Lecture via Zoom

April 19, 2022, 4:00 PM, Zoom
University of Michigan, Department of Electrical Engineering & Computer Science


Abstract: Gallium nitride (GaN) semiconductors are best known for their revolutionary applications in creating significant energy savings for electric lights (Nobel Prize in Physics 2014). Unlike silicon and the majority of other compound semiconductor materials, GaN is piezoelectric due to its wurtzite symmetry which is noncentrosymmetric. The piezoelectricity creates an electric potential when the material is strained. The piezoelectric potential can cause the electrons and holes to be separated from each other, which is disadvantageous to their radiative recombination efficiency. However, if properly engineered, the piezoelectric potential can enable a suite of applications for future augmented reality, robotics, health care, and quantum information technologies. In this talk, I will introduce the idea of local strain engineering which allows us to engineer the piezoelectric potential in a nanometer length scale by using the GaN nanostructures. I will discuss how the nanostructure’s geometry can be used as a tuning knob to control the optical properties of the material. A simple theoretical model will be presented that can be easily adapted for device design. I will also give a brief overview on various potential applications with the main focus on quantum photonics.

Biography: P.C. Ku received his BS from the National Taiwan University and PhD from the University of California at Berkeley, both in electrical engineering. He was awarded the Ross Tucker Memorial Award in 2004 as a result of his PhD research. He was with Intel before joining the University of Michigan where he is currently a professor of electrical engineering and computer science. In 2010, he cofounded Arborlight that was dedicated to solid-state lighting system design and application. He received the DARPA Young Faculty Award in 2010.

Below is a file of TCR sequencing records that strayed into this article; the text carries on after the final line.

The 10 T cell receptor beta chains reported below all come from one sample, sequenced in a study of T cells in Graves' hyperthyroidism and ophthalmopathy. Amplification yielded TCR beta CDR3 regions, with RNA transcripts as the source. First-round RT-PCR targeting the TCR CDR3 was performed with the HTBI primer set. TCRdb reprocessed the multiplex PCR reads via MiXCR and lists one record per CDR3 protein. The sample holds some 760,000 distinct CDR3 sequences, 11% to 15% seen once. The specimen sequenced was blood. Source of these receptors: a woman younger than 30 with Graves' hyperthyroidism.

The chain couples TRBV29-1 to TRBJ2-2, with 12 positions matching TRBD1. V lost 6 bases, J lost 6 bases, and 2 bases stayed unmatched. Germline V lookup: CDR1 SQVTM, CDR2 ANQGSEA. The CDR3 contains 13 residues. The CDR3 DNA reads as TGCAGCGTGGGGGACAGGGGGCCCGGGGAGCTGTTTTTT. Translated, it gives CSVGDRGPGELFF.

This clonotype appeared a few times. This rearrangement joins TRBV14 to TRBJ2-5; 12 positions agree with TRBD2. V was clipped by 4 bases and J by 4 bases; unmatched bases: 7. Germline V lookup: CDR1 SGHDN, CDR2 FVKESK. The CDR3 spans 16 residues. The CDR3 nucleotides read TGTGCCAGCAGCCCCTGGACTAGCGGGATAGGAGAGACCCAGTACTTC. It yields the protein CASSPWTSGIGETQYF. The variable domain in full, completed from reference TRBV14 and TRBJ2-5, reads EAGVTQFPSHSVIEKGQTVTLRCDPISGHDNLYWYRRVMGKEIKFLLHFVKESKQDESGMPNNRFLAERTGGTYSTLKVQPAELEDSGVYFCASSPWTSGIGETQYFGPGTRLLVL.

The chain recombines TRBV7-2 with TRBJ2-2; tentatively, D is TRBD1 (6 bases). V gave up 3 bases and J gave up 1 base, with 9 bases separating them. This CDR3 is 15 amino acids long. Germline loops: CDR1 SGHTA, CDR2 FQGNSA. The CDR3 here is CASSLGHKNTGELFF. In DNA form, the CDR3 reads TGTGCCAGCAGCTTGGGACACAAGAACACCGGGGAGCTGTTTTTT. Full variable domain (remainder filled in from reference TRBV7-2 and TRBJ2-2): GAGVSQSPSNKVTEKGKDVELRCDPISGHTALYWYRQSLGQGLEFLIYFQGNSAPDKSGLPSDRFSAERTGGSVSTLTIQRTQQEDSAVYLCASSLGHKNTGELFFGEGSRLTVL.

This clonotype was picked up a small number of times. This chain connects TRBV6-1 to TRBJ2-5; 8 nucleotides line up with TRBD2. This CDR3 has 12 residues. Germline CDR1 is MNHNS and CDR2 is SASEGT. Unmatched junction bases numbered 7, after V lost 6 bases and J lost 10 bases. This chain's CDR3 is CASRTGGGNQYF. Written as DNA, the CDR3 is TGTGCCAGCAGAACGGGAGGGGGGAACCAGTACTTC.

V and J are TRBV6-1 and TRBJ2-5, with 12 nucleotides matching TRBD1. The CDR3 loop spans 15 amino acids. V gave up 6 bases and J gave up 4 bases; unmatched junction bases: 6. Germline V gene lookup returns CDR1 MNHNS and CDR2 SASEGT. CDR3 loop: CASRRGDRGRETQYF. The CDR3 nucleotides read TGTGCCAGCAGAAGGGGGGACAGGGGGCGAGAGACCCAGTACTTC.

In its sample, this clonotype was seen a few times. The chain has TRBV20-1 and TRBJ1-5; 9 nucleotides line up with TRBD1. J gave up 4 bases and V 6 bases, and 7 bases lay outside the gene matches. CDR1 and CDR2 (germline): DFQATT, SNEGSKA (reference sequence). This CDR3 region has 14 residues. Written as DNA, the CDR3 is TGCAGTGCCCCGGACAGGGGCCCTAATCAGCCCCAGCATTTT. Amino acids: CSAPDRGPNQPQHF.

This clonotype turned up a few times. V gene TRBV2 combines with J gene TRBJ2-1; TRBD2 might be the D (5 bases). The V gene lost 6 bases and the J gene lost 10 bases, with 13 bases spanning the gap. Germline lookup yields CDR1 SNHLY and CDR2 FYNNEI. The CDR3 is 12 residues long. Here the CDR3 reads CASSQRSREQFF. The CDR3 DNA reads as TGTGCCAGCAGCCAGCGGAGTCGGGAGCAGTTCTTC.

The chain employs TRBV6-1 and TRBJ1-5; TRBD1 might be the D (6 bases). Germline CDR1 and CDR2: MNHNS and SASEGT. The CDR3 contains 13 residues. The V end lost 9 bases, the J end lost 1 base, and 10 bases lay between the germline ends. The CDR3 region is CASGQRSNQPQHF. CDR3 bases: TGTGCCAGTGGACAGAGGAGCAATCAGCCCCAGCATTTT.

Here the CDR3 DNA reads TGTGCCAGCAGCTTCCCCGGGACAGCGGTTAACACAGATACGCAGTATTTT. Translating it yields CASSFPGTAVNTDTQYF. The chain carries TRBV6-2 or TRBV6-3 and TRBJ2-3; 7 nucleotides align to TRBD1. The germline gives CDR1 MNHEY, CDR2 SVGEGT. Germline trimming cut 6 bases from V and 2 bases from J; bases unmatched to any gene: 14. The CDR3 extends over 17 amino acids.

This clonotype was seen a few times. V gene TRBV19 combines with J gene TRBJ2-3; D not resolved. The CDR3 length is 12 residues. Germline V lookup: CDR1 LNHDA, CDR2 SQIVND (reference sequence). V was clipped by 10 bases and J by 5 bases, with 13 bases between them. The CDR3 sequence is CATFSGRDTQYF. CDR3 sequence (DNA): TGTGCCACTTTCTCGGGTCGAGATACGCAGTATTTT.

Lecture via Zoom

April 26, 2022 @ 1:00 PM, CoorsTek140

SPECIAL PHYSICS COLLOQUIUM, Physics, Applications & Integration of METASURFACES

Abstract: Metasurfaces are artificial optical interfaces designed to control the phase, the amplitude and the polarization of an optical wavefront. These optical surfaces rely on the coherent scattering of light by a sizable distribution of nanoscatterers of various shapes and material compositions. Metasurfaces hold great potential for on-chip integration of photonic components, significantly promoting the development of miniaturized optoelectronic systems. In this presentation, i will discuss on the physics of Metasurfaces and review some of our group results on Metasurfaces integration in VCSEL, and LiDARs. I will conclude this talk with perspective thoughts related to the developments in topological and tunable nanophotonics and applications.
No Physics Colloquium